EQ, – Environmental Quotient
E is kg waste/kg product produced
Q is toxicity of the waste or by-product produced.
Many alternate processes have been developed and are already in use. For example, conventional hydrogenation (metal – acid) has been replaced with catalytic hydrogenation, carboxylation using chloride and cyanide followed by hydrolysis has been replaced with direct catalytic cabonylation, etc., in a number of processes. Chiral separation of racemic products has been replaced with enzymatic or chiral catalyst processes wherein only the desired optical isomer is produced.
Atom efficiency concept
The percentage of atom efficiency is defined as:
Molecular weight of desired product x 100
Sum total of molecular weights of all reactants
Some examples of commercially used 100% atom efficient processes are:
N2 + 3H2 ——> 2NH3 (catalytic)
2H2 + CO —–> CH3OH (catalytic)
CH3OH+ CO ——–> CH3COOH (catalytic)
CH2=CH2 + H2 ——- > CH3 – CH3 (catalytic)
A visit to a chemical plant
To understand chemistry as practiced on a commercial scale in the industry, a visit to a chemical plant is important. Other than the scale of operation, a major difference one would notice is that the processes are carried out in large vessels and unlike in the laboratory, these are not made of glass (in most cases, though there are a few exceptions). Therefore the chemical processes cannot be directly observed. The progress of any process is monitored by analysis of various parameters. There are continuous process plants and batch process plants.
Further, the pipings (often colour-coded) and pumps, storage tanks, utilities like steam, power, cooling systems, etc., separation and purification systems for intermediates, products and by-products, effluent treatment systems before final discharge or disposal of waste and by-products, product packaging and despatch, etc., are integral part of industrial chemistry. The schematic diagram in the previous page shows a typical chemical industry layout.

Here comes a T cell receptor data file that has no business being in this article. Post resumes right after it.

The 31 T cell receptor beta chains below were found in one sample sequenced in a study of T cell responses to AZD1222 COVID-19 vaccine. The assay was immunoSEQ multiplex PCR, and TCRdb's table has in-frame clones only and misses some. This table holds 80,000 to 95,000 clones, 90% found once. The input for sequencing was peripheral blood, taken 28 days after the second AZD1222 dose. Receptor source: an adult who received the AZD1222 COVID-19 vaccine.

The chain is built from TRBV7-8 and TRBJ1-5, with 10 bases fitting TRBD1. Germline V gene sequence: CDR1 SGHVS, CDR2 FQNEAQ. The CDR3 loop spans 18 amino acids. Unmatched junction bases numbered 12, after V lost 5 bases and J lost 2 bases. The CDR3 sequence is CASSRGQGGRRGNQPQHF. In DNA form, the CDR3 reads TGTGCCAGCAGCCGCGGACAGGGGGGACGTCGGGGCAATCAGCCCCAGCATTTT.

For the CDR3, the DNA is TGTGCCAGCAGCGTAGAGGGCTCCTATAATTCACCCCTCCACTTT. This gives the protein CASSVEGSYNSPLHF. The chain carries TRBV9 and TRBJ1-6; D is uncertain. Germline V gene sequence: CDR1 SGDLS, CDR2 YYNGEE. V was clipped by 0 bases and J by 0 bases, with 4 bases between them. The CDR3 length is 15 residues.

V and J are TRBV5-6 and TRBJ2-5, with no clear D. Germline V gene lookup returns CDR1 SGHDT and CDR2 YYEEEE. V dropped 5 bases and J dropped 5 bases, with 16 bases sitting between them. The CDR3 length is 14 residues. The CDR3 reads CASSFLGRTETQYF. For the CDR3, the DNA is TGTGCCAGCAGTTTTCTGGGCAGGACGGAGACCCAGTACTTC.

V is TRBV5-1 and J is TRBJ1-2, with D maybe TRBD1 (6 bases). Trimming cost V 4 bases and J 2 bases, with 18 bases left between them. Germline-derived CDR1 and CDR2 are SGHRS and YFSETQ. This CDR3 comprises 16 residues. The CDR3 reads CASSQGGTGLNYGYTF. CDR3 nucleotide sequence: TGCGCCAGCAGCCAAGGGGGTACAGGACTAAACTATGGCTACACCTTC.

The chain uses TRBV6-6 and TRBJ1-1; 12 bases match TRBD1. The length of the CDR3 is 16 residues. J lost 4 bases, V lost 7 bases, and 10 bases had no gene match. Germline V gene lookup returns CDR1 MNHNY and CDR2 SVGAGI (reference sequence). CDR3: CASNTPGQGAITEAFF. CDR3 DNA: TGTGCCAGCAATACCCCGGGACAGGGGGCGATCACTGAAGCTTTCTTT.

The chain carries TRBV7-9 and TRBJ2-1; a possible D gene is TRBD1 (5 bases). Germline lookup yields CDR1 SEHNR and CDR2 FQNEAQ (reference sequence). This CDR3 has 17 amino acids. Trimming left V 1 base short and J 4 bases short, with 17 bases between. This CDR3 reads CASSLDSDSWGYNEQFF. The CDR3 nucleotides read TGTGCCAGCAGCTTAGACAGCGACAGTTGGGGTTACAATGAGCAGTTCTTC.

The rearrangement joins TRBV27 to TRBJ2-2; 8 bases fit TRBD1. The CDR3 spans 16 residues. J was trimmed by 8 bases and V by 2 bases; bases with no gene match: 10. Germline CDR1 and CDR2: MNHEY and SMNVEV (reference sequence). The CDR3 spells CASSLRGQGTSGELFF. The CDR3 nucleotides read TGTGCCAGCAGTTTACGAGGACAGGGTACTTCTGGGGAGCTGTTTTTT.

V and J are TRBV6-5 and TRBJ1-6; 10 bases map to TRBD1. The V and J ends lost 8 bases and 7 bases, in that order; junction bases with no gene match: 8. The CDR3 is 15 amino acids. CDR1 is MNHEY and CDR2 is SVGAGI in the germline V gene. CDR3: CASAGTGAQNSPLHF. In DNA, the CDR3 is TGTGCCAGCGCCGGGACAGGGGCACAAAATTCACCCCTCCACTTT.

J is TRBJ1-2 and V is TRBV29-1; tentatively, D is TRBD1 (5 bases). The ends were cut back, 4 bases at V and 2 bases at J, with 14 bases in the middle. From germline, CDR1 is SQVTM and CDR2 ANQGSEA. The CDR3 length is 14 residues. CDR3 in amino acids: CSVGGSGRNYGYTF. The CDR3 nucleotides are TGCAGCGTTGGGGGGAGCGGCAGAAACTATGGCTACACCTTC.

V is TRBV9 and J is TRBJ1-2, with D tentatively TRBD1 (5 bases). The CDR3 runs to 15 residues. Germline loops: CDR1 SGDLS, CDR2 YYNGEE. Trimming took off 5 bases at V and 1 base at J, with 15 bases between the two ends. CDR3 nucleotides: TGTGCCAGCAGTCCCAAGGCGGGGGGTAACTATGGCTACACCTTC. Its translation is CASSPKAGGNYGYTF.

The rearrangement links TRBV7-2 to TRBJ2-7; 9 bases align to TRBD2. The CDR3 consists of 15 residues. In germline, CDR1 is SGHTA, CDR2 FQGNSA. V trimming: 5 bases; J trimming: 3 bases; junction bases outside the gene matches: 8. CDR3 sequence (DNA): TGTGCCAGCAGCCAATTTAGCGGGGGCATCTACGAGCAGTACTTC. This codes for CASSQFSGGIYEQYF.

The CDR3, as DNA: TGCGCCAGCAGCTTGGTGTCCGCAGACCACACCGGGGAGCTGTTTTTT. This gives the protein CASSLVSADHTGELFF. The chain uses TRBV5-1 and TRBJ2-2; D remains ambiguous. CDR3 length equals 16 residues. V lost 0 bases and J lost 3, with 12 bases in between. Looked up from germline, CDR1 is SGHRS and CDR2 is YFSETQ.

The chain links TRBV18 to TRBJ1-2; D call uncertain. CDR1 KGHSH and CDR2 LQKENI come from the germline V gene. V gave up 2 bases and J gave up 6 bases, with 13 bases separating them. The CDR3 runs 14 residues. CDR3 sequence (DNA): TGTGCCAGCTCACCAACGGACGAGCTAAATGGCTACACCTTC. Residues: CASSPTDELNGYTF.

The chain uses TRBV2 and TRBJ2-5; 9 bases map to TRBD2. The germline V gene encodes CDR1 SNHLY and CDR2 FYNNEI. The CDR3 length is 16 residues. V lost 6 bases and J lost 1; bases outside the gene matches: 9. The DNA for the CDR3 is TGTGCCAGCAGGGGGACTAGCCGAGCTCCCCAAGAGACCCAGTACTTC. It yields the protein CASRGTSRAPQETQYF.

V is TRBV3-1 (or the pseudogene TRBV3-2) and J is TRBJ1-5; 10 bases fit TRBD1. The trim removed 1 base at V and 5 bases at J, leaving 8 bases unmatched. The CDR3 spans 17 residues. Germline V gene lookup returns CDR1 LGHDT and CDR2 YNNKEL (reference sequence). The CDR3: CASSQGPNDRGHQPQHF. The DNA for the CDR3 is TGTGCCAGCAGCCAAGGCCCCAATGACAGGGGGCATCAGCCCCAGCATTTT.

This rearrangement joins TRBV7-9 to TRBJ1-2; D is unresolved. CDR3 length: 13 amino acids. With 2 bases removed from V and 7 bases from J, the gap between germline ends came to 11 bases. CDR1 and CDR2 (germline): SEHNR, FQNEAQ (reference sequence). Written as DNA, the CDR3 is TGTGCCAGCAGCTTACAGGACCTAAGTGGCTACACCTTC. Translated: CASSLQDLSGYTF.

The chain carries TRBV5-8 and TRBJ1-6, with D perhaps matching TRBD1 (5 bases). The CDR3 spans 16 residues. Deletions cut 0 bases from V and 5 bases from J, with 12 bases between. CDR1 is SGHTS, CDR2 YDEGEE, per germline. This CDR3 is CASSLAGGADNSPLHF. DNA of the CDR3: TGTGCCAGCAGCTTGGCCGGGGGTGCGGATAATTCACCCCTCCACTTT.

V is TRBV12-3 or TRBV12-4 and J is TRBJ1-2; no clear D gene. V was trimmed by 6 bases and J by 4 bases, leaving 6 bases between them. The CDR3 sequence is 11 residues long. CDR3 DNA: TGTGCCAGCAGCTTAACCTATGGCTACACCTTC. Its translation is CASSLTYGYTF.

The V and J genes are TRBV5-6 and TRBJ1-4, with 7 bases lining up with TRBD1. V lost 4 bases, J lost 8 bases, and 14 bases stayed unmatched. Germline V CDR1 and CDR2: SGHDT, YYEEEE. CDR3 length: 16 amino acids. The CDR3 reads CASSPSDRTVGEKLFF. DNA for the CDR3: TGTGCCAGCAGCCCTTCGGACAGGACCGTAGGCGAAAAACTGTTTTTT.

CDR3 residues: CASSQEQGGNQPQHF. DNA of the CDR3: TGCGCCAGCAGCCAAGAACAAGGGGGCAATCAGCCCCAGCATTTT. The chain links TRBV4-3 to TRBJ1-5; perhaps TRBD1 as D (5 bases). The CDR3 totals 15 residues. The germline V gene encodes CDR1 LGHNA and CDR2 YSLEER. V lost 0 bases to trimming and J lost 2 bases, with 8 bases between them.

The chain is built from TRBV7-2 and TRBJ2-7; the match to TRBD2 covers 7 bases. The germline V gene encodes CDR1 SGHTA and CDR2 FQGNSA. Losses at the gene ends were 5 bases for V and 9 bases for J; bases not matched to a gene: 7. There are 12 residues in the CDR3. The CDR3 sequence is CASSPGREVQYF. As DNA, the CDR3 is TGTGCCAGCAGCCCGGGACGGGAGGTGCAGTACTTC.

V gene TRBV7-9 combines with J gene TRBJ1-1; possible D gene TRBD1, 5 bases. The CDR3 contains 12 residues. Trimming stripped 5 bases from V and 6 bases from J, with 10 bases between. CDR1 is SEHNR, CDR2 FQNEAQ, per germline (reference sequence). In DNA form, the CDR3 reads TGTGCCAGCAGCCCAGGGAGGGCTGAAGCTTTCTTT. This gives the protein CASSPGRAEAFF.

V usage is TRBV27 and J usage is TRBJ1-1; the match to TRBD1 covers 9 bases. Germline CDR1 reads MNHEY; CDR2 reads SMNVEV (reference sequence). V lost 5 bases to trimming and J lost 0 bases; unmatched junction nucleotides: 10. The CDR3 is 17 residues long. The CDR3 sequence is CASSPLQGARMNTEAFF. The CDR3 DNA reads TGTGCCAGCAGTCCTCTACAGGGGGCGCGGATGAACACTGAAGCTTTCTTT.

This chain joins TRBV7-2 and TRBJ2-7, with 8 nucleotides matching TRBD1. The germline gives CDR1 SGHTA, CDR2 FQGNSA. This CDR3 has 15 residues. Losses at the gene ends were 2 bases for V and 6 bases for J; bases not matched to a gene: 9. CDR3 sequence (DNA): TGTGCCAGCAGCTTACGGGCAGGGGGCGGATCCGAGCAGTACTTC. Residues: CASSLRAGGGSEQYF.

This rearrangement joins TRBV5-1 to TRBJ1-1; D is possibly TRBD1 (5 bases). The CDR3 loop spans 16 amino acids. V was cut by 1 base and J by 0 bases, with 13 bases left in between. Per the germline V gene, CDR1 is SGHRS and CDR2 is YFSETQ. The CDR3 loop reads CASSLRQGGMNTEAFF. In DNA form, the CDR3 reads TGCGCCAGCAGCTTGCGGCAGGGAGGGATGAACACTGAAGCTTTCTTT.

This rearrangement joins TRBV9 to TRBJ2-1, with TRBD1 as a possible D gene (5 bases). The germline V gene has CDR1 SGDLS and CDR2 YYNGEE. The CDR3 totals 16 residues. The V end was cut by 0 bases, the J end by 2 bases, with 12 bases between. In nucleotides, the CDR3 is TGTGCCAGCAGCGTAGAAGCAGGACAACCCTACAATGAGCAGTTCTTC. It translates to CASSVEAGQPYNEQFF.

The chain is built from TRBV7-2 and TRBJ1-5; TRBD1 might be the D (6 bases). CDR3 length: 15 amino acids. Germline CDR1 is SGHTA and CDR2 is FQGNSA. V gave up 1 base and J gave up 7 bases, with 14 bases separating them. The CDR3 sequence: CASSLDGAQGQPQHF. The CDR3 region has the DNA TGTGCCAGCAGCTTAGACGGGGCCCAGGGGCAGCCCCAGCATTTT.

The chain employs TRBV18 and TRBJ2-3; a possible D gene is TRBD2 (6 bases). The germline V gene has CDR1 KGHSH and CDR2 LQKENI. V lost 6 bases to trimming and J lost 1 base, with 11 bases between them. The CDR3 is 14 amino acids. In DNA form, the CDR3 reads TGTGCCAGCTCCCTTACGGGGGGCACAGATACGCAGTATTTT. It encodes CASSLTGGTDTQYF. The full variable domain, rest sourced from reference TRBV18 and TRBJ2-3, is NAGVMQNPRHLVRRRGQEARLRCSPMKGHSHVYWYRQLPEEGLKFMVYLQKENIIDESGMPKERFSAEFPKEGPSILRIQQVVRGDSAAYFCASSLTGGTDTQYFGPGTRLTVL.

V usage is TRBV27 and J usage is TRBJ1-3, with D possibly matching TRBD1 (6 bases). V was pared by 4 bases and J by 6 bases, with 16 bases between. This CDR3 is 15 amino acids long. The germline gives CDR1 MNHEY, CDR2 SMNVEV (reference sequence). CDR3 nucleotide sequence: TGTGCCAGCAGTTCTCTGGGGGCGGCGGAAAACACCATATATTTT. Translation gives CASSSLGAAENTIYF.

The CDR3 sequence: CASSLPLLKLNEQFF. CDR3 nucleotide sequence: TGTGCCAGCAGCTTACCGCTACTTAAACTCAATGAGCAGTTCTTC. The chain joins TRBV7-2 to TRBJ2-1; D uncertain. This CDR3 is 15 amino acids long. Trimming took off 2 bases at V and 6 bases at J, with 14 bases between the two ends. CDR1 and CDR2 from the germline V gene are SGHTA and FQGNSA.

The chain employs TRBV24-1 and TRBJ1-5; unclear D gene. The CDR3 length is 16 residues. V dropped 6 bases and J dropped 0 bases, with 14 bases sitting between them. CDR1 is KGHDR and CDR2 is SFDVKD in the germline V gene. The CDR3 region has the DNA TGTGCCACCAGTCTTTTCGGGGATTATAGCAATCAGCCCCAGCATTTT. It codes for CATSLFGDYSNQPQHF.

To truly grasp the import of practising chemistry, it is imperative that one visits a chemical plant.
Chemistry developed in the laboratory to generate useful products becomes industrial chemistry if the same can be practiced on a commercial scale keeping economics of production, safety, health and environment in mind. The ideal industrial chemistry for sustainable future should meet the following criteria:
1. Atom efficient
3. 100% yield
4. Single step
5. No waste generation
6. Environmentally acceptable
The future of chemical industry will thus be governed by the development of industrial chemical processes which meet the above criteria.
The author is Additional General Manager (Retd.), Gujarat Narmada Valley Fertilizers & Chemicals Ltd. Bharuch, Gujarat. She can be reached at firstname.lastname@example.org.